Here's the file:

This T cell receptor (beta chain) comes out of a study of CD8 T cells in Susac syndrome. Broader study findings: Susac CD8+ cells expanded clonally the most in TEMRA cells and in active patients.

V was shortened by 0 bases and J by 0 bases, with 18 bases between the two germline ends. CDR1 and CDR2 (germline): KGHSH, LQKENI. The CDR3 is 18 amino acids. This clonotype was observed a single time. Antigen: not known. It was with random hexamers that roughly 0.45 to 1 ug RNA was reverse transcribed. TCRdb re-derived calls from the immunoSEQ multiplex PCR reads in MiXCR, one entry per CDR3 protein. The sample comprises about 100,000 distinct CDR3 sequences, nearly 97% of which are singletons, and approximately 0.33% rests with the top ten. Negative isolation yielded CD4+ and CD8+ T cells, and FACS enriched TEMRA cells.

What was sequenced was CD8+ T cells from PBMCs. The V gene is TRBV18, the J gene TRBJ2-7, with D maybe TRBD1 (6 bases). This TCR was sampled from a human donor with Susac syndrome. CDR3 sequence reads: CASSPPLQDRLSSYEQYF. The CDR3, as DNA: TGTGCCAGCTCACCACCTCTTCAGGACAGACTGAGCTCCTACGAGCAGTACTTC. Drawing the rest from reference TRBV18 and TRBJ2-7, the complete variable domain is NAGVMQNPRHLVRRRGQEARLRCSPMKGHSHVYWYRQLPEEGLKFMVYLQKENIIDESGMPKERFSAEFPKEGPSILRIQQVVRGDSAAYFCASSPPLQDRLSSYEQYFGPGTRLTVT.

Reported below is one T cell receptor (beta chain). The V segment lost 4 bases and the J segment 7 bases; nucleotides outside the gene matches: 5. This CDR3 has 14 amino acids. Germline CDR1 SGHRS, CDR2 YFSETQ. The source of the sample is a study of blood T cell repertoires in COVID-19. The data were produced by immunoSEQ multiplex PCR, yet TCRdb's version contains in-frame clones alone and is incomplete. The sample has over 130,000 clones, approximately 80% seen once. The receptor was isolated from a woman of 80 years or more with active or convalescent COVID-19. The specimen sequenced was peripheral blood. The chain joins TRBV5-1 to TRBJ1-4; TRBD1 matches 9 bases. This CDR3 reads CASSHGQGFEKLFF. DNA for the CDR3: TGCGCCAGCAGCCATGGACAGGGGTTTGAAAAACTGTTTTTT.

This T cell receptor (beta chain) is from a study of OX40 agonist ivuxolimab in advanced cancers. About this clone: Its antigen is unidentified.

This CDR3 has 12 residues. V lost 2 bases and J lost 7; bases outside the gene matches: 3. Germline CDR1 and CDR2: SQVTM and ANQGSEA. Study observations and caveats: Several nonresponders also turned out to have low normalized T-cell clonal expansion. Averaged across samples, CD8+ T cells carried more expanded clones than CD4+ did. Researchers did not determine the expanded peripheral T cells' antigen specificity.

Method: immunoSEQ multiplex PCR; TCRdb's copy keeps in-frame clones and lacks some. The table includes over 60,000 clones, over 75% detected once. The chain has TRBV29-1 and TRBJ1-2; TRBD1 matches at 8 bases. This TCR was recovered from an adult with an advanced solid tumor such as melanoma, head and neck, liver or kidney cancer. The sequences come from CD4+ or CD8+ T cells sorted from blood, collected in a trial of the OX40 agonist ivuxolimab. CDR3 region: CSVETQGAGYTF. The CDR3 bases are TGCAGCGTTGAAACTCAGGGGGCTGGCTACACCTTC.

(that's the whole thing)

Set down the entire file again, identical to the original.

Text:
This T cell receptor (beta chain) comes out of a study of CD8 T cells in Susac syndrome. Broader study findings: Susac CD8+ cells expanded clonally the most in TEMRA cells and in active patients.

V was shortened by 0 bases and J by 0 bases, with 18 bases between the two germline ends. CDR1 and CDR2 (germline): KGHSH, LQKENI. The CDR3 is 18 amino acids. This clonotype was observed a single time. Antigen: not known. It was with random hexamers that roughly 0.45 to 1 ug RNA was reverse transcribed. TCRdb re-derived calls from the immunoSEQ multiplex PCR reads in MiXCR, one entry per CDR3 protein. The sample comprises about 100,000 distinct CDR3 sequences, nearly 97% of which are singletons, and approximately 0.33% rests with the top ten. Negative isolation yielded CD4+ and CD8+ T cells, and FACS enriched TEMRA cells.

What was sequenced was CD8+ T cells from PBMCs. The V gene is TRBV18, the J gene TRBJ2-7, with D maybe TRBD1 (6 bases). This TCR was sampled from a human donor with Susac syndrome. CDR3 sequence reads: CASSPPLQDRLSSYEQYF. The CDR3, as DNA: TGTGCCAGCTCACCACCTCTTCAGGACAGACTGAGCTCCTACGAGCAGTACTTC. Drawing the rest from reference TRBV18 and TRBJ2-7, the complete variable domain is NAGVMQNPRHLVRRRGQEARLRCSPMKGHSHVYWYRQLPEEGLKFMVYLQKENIIDESGMPKERFSAEFPKEGPSILRIQQVVRGDSAAYFCASSPPLQDRLSSYEQYFGPGTRLTVT.

Reported below is one T cell receptor (beta chain). The V segment lost 4 bases and the J segment 7 bases; nucleotides outside the gene matches: 5. This CDR3 has 14 amino acids. Germline CDR1 SGHRS, CDR2 YFSETQ. The source of the sample is a study of blood T cell repertoires in COVID-19. The data were produced by immunoSEQ multiplex PCR, yet TCRdb's version contains in-frame clones alone and is incomplete. The sample has over 130,000 clones, approximately 80% seen once. The receptor was isolated from a woman of 80 years or more with active or convalescent COVID-19. The specimen sequenced was peripheral blood. The chain joins TRBV5-1 to TRBJ1-4; TRBD1 matches 9 bases. This CDR3 reads CASSHGQGFEKLFF. DNA for the CDR3: TGCGCCAGCAGCCATGGACAGGGGTTTGAAAAACTGTTTTTT.

This T cell receptor (beta chain) is from a study of OX40 agonist ivuxolimab in advanced cancers. About this clone: Its antigen is unidentified.

This CDR3 has 12 residues. V lost 2 bases and J lost 7; bases outside the gene matches: 3. Germline CDR1 and CDR2: SQVTM and ANQGSEA. Study observations and caveats: Several nonresponders also turned out to have low normalized T-cell clonal expansion. Averaged across samples, CD8+ T cells carried more expanded clones than CD4+ did. Researchers did not determine the expanded peripheral T cells' antigen specificity.

Method: immunoSEQ multiplex PCR; TCRdb's copy keeps in-frame clones and lacks some. The table includes over 60,000 clones, over 75% detected once. The chain has TRBV29-1 and TRBJ1-2; TRBD1 matches at 8 bases. This TCR was recovered from an adult with an advanced solid tumor such as melanoma, head and neck, liver or kidney cancer. The sequences come from CD4+ or CD8+ T cells sorted from blood, collected in a trial of the OX40 agonist ivuxolimab. CDR3 region: CSVETQGAGYTF. The CDR3 bases are TGCAGCGTTGAAACTCAGGGGGCTGGCTACACCTTC.